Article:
While meant to provide accessible health care, recent events have shown how the Affordable Care Act (ACA) will likely serve as another tool for disciplining low-wage workers.
Last week, Wisconsin Governor Scott Walker announced that he will be using the ACA to cut the state’s Medicaid program. Although Wisconsin’s current policy provides coverages to people who earn up to 200% of the poverty line, Medicaid under the ACA will only cover those up to 100% of the poverty line, forcing the others to find healthcare in the private market.
The aim, Walker said, is “to get more people out into the workplace, more people covered when it comes to health care and fewer people dependent on the government, not because we’ve kicked them out, but we’ve empowered them to take control of their own destiny.”
Walker’s quote reveals the bait-and-switch of the ACA: the policy that is meant to expand social welfare and save individuals money is in reality reinforcing the idea that the poor should be working harder, pulling themselves up by their bootstraps, and taking care of themselves (including when it comes to healthcare).
Walker’s words are part of a long history of romanticizing self-sufficiency and questioning the morality of people on public assistance. While other welfare programs have already faced drastic cuts because of similar arguments (see our earlier post on food stamps), politicians on both sides of the isle are now turning to Medicaid as their next target in the moral crusade on the poor, and they’re using the Affordable Care Act to do it.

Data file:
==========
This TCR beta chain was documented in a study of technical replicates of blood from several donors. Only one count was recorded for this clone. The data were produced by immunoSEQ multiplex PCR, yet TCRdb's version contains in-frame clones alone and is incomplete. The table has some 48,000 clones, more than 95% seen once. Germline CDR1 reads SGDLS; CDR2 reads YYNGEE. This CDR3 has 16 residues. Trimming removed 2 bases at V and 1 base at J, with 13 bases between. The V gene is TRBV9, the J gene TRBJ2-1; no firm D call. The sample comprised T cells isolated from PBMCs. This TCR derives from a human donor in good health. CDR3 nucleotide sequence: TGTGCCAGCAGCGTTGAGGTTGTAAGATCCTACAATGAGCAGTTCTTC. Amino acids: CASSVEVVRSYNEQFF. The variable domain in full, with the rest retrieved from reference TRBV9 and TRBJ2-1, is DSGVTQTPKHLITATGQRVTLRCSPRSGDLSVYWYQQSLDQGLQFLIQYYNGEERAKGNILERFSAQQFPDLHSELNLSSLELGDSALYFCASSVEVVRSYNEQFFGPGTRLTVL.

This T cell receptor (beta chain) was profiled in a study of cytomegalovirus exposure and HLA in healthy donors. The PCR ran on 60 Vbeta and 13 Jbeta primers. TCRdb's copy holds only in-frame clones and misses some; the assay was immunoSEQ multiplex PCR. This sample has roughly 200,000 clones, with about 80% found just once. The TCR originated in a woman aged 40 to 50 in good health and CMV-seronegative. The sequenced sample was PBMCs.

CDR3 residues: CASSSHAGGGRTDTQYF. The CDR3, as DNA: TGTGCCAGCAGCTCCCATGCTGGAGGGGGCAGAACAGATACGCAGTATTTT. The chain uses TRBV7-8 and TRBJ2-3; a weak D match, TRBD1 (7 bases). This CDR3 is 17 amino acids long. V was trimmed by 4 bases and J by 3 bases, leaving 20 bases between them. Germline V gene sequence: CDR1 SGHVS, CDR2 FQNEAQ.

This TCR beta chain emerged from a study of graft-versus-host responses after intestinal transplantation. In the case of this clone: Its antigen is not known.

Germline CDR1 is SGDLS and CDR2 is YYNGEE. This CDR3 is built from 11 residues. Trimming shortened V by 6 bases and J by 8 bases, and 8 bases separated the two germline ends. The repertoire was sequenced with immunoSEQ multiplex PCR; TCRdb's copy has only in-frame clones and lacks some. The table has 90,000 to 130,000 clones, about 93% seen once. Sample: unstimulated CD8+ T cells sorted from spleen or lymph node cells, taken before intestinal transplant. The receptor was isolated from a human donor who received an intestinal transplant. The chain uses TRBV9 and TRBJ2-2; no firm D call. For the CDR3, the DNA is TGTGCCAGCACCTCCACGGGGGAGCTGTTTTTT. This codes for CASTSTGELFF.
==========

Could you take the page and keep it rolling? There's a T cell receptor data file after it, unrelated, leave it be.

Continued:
The Florence Johnston Collective will be offering a more in-depth analysis of the Affordable Care Act in the coming weeks.
As political campaigns to raise the minimum wage grab headlines, there is a decrease in the federal minimum wage on the horizon that nobody is talking about. The coming reduction in the wage for working class people in the United States, employed and unemployed, will come from a two pronged reduction in SNAP (Supplemental Nutrition Assistance Program) benefits, better known as food stamps. These cuts will affect the 50 million people struggling to feed themselves and their families in the current economic depression. And these nationwide cuts, effecting every recipient, just may provide workers with the broad basis for action against the system that keeps them broke, overworked, and dependent on their boss and the state just to survive.
The state calls food stamps “benefits” and “entitlements”, and tells people they are a privilege, not a right. Some politicians talk about food stamps like they are state sponsored charity. But SNAP benefits are a part of the wage for the lowest strata of the working class. They are the piece of the paycheck necessary to buy food, a piece that the capitalists refuse to pay.
SNAP cuts must be recognized as wage cuts, and fought against by the cooperation of all working class people, no matter whether they receive benefits, and especially by the working class people who work in food stamp and other benefit centers. We need to help build this movement by facilitating these connections, and agitating beyond the reformist lines.
Accordingly we can’t simply defend the program or demand more benefits. The SNAP program itself must be understood as a tool used to discipline the working class. No matter how high they are, these benefits hold a small amount of working class peoples’ wages over their heads to make them dependent, subject them to humiliating privacy violations like drug tests and endless bureaucratic hurdles, and provide a cheap compensation for the loss of real jobs, the ever-diminishing standard of living, and the mass incarceration of tens of millions of Americans. This is why we don’t simply need more food stamps, but the end of the system that makes food stamps necessary to survive.